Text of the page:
The River Gods Of Ireland

The “River Gods” concept can be attributed to the pagan belief that God or rather the ‘divine spirit’ is all around us in nature. Worshipping or giving thanks in today’s language translates as respect for the environment including an understanding and appreciation of its cyclical rhythms (seasons). The Celts and their predecessors eulogized nature with both language and art (symbols and patterns) as do poets and artists of today. Examples of this can be found throughout Ireland which include the megalithic tombs at Newgrange and Knowth.

In the 1800’s the Irish sculptor Edward Smyth born in Co.Meath was commissioned to do the “River Gods” of Ireland by James Gandon a reputable English architect. A total of 12 heads were executed all of which adorn the keystones of the arches in the customs house in Dublin. Each head depicted the land and resources that an individual river flowed through.

The Celtic Clays “River Gods” range is thus inspired both by Edward Smyth and also the pagan belief in respect for the environment. Like Edward Smyth the heads are figurative but instead of a Greek/Roman style they are Celtic. As a representation of the four corners of Ireland I have chosen four rivers to illustrate, the “Lagan”, “Liffey”, “Lee” and “Shannon” .



The Liffey
(An Life)

Originating in the Wicklow hills the Liffey travels for eighty miles passing through the Curragh of Kildare and the city of Dublin where it joins the Irish sea at Dublin bay. Outside Denmark, Sweden and Norway Dublin port were the biggest Viking trading port in its day. A testament to this is the recently formed ‘Dublinia’ museum which houses many Viking artefacts including a longboat.

Available as a Print

Measurements; paper size 42cm(16 1/2”) x 30cm (11 1/2”);

image size 23cm (9”) x 30cm (16 1/2”)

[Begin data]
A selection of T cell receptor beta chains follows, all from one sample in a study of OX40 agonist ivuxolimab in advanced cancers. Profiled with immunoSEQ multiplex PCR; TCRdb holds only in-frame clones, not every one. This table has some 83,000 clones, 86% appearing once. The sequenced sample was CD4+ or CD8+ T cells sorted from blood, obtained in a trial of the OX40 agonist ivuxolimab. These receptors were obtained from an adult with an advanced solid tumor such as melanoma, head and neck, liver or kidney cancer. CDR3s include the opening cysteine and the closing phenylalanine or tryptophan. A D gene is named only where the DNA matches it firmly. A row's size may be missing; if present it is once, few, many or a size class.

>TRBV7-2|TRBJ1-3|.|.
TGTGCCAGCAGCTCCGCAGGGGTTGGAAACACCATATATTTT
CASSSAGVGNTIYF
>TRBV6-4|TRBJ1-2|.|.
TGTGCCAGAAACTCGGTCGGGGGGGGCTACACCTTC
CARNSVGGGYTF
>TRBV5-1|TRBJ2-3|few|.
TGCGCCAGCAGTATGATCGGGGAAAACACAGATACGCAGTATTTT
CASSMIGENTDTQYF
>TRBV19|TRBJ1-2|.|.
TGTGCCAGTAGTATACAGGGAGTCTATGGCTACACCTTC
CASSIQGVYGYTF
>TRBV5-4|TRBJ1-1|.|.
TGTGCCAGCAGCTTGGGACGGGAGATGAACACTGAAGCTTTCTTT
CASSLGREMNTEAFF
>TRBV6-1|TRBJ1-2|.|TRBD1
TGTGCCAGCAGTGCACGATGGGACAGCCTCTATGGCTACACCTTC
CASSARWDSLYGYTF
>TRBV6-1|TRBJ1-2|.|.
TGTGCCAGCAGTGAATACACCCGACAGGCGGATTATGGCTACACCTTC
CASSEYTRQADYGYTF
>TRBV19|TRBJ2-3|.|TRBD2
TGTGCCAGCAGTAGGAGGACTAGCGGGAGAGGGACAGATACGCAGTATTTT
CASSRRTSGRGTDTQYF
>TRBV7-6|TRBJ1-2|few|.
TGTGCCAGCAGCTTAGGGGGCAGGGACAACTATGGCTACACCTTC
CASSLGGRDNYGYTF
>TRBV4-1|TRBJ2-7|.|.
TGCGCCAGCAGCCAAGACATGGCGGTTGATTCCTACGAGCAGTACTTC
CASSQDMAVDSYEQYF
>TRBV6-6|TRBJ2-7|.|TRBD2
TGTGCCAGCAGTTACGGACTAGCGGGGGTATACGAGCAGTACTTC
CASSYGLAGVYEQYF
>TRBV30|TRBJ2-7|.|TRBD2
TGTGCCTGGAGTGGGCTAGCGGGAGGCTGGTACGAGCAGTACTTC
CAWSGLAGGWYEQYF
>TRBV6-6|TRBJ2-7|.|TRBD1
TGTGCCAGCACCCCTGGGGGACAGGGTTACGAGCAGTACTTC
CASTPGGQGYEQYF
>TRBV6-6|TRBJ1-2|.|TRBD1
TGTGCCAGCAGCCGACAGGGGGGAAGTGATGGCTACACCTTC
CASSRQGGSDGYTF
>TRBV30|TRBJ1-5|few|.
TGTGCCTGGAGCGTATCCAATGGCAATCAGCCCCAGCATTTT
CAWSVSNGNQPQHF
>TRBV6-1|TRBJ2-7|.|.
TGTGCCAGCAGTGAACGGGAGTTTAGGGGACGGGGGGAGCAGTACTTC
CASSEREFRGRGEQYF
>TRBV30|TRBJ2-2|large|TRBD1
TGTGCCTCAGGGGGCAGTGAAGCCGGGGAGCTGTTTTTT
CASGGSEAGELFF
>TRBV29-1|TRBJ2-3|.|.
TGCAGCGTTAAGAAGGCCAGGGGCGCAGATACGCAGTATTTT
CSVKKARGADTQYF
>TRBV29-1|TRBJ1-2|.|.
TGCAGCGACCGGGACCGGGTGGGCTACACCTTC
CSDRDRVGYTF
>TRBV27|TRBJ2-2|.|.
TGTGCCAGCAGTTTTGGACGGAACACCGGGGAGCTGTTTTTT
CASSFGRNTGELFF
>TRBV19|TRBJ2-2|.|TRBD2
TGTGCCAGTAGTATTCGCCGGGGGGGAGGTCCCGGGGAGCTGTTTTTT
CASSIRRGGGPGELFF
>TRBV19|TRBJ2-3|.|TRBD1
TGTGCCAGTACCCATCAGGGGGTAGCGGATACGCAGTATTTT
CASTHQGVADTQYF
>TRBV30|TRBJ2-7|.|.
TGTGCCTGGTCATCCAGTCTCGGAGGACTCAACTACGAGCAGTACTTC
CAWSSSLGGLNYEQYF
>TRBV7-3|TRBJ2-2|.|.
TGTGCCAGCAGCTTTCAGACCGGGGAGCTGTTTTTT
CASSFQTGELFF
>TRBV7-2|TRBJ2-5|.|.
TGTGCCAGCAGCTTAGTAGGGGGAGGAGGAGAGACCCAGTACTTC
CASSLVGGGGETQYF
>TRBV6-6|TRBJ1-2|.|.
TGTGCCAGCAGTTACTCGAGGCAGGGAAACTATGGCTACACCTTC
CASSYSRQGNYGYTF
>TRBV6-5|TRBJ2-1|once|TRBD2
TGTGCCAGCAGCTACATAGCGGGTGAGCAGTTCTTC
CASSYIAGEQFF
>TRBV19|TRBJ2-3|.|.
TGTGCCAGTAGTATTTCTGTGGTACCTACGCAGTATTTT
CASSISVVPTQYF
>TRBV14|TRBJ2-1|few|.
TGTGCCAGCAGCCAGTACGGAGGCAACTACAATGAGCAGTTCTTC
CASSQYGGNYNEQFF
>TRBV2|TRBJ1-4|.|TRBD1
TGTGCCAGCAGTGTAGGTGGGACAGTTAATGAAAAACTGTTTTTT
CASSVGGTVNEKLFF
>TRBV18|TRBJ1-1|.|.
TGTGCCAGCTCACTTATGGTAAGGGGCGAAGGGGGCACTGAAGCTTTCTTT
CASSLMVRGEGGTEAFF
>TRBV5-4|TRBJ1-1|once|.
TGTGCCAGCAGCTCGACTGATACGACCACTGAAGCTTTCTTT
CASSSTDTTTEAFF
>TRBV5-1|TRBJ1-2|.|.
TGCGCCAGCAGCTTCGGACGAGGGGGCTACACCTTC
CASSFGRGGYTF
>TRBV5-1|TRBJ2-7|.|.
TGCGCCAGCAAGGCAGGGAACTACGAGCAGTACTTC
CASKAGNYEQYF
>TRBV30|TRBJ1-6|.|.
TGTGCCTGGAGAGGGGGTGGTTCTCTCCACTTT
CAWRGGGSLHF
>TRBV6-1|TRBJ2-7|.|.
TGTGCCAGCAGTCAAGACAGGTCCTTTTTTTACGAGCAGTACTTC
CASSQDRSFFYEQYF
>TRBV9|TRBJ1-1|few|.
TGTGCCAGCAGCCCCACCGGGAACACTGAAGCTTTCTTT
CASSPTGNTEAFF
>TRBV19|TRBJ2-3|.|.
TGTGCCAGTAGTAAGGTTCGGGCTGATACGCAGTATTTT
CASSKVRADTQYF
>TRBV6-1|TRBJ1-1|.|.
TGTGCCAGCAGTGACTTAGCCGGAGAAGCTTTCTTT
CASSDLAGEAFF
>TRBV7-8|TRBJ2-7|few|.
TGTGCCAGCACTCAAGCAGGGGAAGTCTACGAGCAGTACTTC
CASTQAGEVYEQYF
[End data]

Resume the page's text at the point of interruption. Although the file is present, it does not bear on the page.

Images are printed on 310 gsm textured German etching paper and embossed with artist’s seal’ !!!

€60 Unframed Print
€100 Framed Print

Liffey River God

The Lagan
(Abhainn an Lagain)

Originating north of Ballynahinch in Co. Down the Lagan flows for forty miles passing through Lisburn town and ending in Belfast Lough where it meets the North channel. The channel otherwise known as the sea of Moyle according to Irish legend was home to the children of Lir swans for 300 years. On a lighter note by the end of the 19th century, Belfast was not only a formidable industrial city but also considered the linen capital of the world.

Available as a Print

Measurements; paper size 42cm(16 1/2”) x 30cm (11 1/2”);

image size 23cm (9”) x 30cm (16 1/2”) 
Images are printed on 310 gsm textured German etching paper and embossed with artist’s seal’ !!!

€60 Unframed Print
€100 Framed Print


The Lee
(Abhainn na Laoi)

The Lee begins its journey in West Cork at the lake “Gougane Barra”(named after Saint Finbarr the patron and founder of Cork city). Fast-flowing tributaries from the lake run down the Sheehy mountain range to become one river that continues its course for 50 miles to enter Cork city. Here it splits into two and surrounds the city of Cork itself before ending up in Cork harbour ending in the Celtic sea.

 Available as a Print

Measurements; paper size 42cm(16 1/2”) x 30cm (11 1/2”); image size 23cm (9”) x 30cm (16 1/2”) 
Images are printed on 310 gsm textured German etching paper and embossed with artist’s seal’ !!!

€60 Unframed Print
€100 Framed Print


The Shannon
(An Sinann)

The Shannon, Ireland’s longest river, begins its journey in the ‘Shannon pot’; a small pool surrounded by hazel and willow trees in the Cuilcagh Mountains in Co. Cavan. 235 miles later after traversing the counties Tipperary, Clare, Galway, Offaly, Roscommon and Longford it flows through Limerick city out into the Atlantic ocean. The most renowned lake of the river Shannon is Lough Derg where lies an ancient monastery home to thousands of annual pilgrims seeking comfort and solace through prayer.

Available as a Print

 Measurements; paper size 42cm(16 1/2”) x 30cm (11 1/2”);

image size 23cm (9”) x 30cm (16 1/2”) 
Images are printed on 310 gsm textured German etching paper and embossed with artist’s seal’ !!!

€60 Unframed Print
€100 Framed Print


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